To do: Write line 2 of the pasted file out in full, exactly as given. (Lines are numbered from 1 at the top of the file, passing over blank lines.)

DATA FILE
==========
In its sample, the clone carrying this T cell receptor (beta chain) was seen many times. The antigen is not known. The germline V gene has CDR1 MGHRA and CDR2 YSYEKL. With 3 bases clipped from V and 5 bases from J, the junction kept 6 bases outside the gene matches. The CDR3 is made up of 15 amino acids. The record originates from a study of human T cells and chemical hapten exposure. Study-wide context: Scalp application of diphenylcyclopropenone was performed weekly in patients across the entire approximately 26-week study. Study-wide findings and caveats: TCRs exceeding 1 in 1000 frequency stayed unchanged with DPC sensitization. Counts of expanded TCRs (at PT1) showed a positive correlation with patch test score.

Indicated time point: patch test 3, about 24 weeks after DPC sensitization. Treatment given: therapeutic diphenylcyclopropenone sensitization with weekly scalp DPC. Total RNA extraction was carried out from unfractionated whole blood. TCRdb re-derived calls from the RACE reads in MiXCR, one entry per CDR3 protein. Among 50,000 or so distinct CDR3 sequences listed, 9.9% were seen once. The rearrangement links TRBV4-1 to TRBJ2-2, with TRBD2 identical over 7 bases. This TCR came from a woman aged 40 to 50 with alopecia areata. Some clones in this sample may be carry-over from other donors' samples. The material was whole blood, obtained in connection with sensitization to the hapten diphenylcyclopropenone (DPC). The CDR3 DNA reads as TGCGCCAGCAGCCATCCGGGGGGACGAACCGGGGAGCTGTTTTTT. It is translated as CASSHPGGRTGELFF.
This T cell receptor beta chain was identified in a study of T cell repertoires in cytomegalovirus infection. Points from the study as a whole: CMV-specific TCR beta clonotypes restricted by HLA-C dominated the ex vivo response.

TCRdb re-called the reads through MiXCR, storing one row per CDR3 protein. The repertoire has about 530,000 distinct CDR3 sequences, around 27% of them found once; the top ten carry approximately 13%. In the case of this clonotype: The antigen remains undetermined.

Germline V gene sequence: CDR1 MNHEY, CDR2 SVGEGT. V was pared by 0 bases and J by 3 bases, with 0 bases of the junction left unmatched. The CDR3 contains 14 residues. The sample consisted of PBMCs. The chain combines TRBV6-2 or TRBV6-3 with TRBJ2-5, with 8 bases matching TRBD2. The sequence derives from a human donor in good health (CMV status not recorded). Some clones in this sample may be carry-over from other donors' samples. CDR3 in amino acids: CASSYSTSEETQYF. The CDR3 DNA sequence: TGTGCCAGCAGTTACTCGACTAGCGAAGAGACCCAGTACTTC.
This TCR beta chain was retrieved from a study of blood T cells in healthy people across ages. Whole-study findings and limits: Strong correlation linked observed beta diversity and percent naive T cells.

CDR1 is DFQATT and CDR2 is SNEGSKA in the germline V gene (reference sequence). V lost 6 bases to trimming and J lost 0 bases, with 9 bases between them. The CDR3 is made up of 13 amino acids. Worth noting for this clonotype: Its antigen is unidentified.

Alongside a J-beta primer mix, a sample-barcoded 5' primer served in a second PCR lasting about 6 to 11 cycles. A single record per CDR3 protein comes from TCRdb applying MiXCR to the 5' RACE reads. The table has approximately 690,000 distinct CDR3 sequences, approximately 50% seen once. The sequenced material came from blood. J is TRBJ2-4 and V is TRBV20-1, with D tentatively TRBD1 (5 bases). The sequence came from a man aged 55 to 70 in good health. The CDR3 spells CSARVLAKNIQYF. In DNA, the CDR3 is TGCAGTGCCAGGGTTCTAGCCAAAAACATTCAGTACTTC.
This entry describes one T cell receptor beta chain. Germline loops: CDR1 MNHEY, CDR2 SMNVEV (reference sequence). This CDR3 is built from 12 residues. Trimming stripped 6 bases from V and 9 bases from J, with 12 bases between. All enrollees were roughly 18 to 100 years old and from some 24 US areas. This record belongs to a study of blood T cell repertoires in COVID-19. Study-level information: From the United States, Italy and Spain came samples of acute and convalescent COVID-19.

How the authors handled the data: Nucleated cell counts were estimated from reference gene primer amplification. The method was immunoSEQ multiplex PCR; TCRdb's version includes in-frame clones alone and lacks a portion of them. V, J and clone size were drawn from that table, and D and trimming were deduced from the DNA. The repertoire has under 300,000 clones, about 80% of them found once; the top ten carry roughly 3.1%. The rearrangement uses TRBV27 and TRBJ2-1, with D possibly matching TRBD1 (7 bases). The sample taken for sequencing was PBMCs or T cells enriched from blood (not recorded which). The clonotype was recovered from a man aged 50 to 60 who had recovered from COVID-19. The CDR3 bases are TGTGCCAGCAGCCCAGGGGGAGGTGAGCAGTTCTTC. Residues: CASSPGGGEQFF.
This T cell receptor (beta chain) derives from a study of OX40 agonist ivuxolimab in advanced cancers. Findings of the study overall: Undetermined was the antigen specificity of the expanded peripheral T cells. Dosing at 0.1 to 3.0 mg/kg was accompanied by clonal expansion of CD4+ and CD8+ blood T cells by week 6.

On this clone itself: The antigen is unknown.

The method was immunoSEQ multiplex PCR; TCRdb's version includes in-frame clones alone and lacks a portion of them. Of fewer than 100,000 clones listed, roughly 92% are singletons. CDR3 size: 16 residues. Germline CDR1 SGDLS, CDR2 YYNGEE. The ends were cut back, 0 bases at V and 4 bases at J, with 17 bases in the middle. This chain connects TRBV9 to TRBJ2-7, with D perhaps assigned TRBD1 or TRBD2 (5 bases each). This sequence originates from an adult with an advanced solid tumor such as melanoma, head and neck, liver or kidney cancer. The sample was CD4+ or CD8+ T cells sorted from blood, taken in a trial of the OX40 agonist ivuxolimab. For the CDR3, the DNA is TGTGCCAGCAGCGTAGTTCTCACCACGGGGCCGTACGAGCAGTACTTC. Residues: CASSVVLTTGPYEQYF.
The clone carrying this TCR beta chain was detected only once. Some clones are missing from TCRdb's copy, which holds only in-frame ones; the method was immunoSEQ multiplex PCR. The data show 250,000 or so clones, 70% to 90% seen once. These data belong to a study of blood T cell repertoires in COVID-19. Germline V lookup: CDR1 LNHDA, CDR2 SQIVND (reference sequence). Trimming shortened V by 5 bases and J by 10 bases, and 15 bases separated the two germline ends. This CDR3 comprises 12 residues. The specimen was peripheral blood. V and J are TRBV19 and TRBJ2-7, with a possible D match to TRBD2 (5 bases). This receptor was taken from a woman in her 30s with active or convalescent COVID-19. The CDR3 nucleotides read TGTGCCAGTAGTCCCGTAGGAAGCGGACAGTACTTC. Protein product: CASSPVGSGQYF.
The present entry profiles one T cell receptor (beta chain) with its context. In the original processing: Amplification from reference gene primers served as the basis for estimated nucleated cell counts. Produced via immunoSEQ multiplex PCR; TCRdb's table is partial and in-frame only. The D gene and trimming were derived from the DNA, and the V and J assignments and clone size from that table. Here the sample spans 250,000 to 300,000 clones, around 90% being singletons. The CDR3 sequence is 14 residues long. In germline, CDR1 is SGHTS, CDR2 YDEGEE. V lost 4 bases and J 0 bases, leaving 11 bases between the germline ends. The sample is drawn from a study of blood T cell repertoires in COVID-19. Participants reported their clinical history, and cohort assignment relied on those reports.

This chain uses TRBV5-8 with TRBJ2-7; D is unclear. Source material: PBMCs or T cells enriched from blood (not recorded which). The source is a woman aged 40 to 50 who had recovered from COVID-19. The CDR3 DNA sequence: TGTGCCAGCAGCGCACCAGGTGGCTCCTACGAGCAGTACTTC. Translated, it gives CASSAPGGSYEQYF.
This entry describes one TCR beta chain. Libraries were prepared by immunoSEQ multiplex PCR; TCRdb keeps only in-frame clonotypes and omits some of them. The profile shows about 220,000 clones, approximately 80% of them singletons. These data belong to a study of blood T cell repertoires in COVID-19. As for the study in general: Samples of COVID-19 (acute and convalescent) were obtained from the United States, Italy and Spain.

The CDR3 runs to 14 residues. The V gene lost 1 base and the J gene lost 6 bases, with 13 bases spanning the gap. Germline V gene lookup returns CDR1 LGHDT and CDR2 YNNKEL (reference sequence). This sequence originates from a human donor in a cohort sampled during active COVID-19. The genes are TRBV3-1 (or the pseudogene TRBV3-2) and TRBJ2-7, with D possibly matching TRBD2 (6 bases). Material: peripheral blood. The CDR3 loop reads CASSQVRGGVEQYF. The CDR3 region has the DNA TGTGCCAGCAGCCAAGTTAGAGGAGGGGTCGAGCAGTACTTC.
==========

Indicated time point: patch test 3, about 24 weeks after DPC sensitization. Treatment given: therapeutic diphenylcyclopropenone sensitization with weekly scalp DPC. Total RNA extraction was carried out from unfractionated whole blood. TCRdb re-derived calls from the RACE reads in MiXCR, one entry per CDR3 protein. Among 50,000 or so distinct CDR3 sequences listed, 9.9% were seen once. The rearrangement links TRBV4-1 to TRBJ2-2, with TRBD2 identical over 7 bases. This TCR came from a woman aged 40 to 50 with alopecia areata. Some clones in this sample may be carry-over from other donors' samples. The material was whole blood, obtained in connection with sensitization to the hapten diphenylcyclopropenone (DPC). The CDR3 DNA reads as TGCGCCAGCAGCCATCCGGGGGGACGAACCGGGGAGCTGTTTTTT. It is translated as CASSHPGGRTGELFF.